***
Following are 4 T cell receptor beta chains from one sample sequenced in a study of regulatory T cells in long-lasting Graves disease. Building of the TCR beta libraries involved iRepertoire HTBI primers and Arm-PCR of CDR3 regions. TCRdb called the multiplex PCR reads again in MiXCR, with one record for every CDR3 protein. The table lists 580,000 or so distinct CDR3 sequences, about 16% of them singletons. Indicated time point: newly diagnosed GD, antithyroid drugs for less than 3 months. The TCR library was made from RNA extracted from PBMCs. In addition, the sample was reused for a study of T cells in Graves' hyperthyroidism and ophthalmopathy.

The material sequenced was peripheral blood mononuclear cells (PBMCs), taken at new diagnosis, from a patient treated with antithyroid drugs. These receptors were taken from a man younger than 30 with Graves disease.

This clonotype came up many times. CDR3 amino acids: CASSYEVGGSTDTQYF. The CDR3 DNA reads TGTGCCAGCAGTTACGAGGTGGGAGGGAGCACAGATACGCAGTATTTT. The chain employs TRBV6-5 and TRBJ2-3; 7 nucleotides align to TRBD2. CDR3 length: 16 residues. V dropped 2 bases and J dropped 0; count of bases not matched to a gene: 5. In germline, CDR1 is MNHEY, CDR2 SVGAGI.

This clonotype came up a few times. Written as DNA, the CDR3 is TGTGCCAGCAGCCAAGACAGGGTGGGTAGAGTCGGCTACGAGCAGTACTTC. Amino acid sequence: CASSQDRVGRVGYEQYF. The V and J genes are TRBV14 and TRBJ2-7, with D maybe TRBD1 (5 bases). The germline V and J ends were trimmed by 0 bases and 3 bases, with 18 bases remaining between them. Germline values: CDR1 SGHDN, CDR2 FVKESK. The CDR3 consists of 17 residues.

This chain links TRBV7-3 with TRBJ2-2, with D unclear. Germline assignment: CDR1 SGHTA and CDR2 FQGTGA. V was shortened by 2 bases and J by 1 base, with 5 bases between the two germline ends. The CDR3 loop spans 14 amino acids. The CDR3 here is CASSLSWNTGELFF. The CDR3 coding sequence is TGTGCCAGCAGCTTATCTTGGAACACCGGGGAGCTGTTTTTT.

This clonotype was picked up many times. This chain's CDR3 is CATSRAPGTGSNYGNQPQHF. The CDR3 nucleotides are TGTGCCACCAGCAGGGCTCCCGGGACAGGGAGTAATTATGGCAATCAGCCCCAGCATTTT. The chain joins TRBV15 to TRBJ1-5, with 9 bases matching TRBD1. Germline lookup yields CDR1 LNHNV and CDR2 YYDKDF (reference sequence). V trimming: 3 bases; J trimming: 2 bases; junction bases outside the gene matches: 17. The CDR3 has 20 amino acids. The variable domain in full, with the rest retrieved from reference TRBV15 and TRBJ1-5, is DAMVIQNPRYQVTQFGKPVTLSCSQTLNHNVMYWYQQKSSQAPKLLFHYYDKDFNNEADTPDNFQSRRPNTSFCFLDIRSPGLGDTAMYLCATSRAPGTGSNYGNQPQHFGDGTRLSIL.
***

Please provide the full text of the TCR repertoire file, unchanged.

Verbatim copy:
Following are 4 T cell receptor beta chains from one sample sequenced in a study of regulatory T cells in long-lasting Graves disease. Building of the TCR beta libraries involved iRepertoire HTBI primers and Arm-PCR of CDR3 regions. TCRdb called the multiplex PCR reads again in MiXCR, with one record for every CDR3 protein. The table lists 580,000 or so distinct CDR3 sequences, about 16% of them singletons. Indicated time point: newly diagnosed GD, antithyroid drugs for less than 3 months. The TCR library was made from RNA extracted from PBMCs. In addition, the sample was reused for a study of T cells in Graves' hyperthyroidism and ophthalmopathy.

The material sequenced was peripheral blood mononuclear cells (PBMCs), taken at new diagnosis, from a patient treated with antithyroid drugs. These receptors were taken from a man younger than 30 with Graves disease.

This clonotype came up many times. CDR3 amino acids: CASSYEVGGSTDTQYF. The CDR3 DNA reads TGTGCCAGCAGTTACGAGGTGGGAGGGAGCACAGATACGCAGTATTTT. The chain employs TRBV6-5 and TRBJ2-3; 7 nucleotides align to TRBD2. CDR3 length: 16 residues. V dropped 2 bases and J dropped 0; count of bases not matched to a gene: 5. In germline, CDR1 is MNHEY, CDR2 SVGAGI.

This clonotype came up a few times. Written as DNA, the CDR3 is TGTGCCAGCAGCCAAGACAGGGTGGGTAGAGTCGGCTACGAGCAGTACTTC. Amino acid sequence: CASSQDRVGRVGYEQYF. The V and J genes are TRBV14 and TRBJ2-7, with D maybe TRBD1 (5 bases). The germline V and J ends were trimmed by 0 bases and 3 bases, with 18 bases remaining between them. Germline values: CDR1 SGHDN, CDR2 FVKESK. The CDR3 consists of 17 residues.

This chain links TRBV7-3 with TRBJ2-2, with D unclear. Germline assignment: CDR1 SGHTA and CDR2 FQGTGA. V was shortened by 2 bases and J by 1 base, with 5 bases between the two germline ends. The CDR3 loop spans 14 amino acids. The CDR3 here is CASSLSWNTGELFF. The CDR3 coding sequence is TGTGCCAGCAGCTTATCTTGGAACACCGGGGAGCTGTTTTTT.

This clonotype was picked up many times. This chain's CDR3 is CATSRAPGTGSNYGNQPQHF. The CDR3 nucleotides are TGTGCCACCAGCAGGGCTCCCGGGACAGGGAGTAATTATGGCAATCAGCCCCAGCATTTT. The chain joins TRBV15 to TRBJ1-5, with 9 bases matching TRBD1. Germline lookup yields CDR1 LNHNV and CDR2 YYDKDF (reference sequence). V trimming: 3 bases; J trimming: 2 bases; junction bases outside the gene matches: 17. The CDR3 has 20 amino acids. The variable domain in full, with the rest retrieved from reference TRBV15 and TRBJ1-5, is DAMVIQNPRYQVTQFGKPVTLSCSQTLNHNVMYWYQQKSSQAPKLLFHYYDKDFNNEADTPDNFQSRRPNTSFCFLDIRSPGLGDTAMYLCATSRAPGTGSNYGNQPQHFGDGTRLSIL.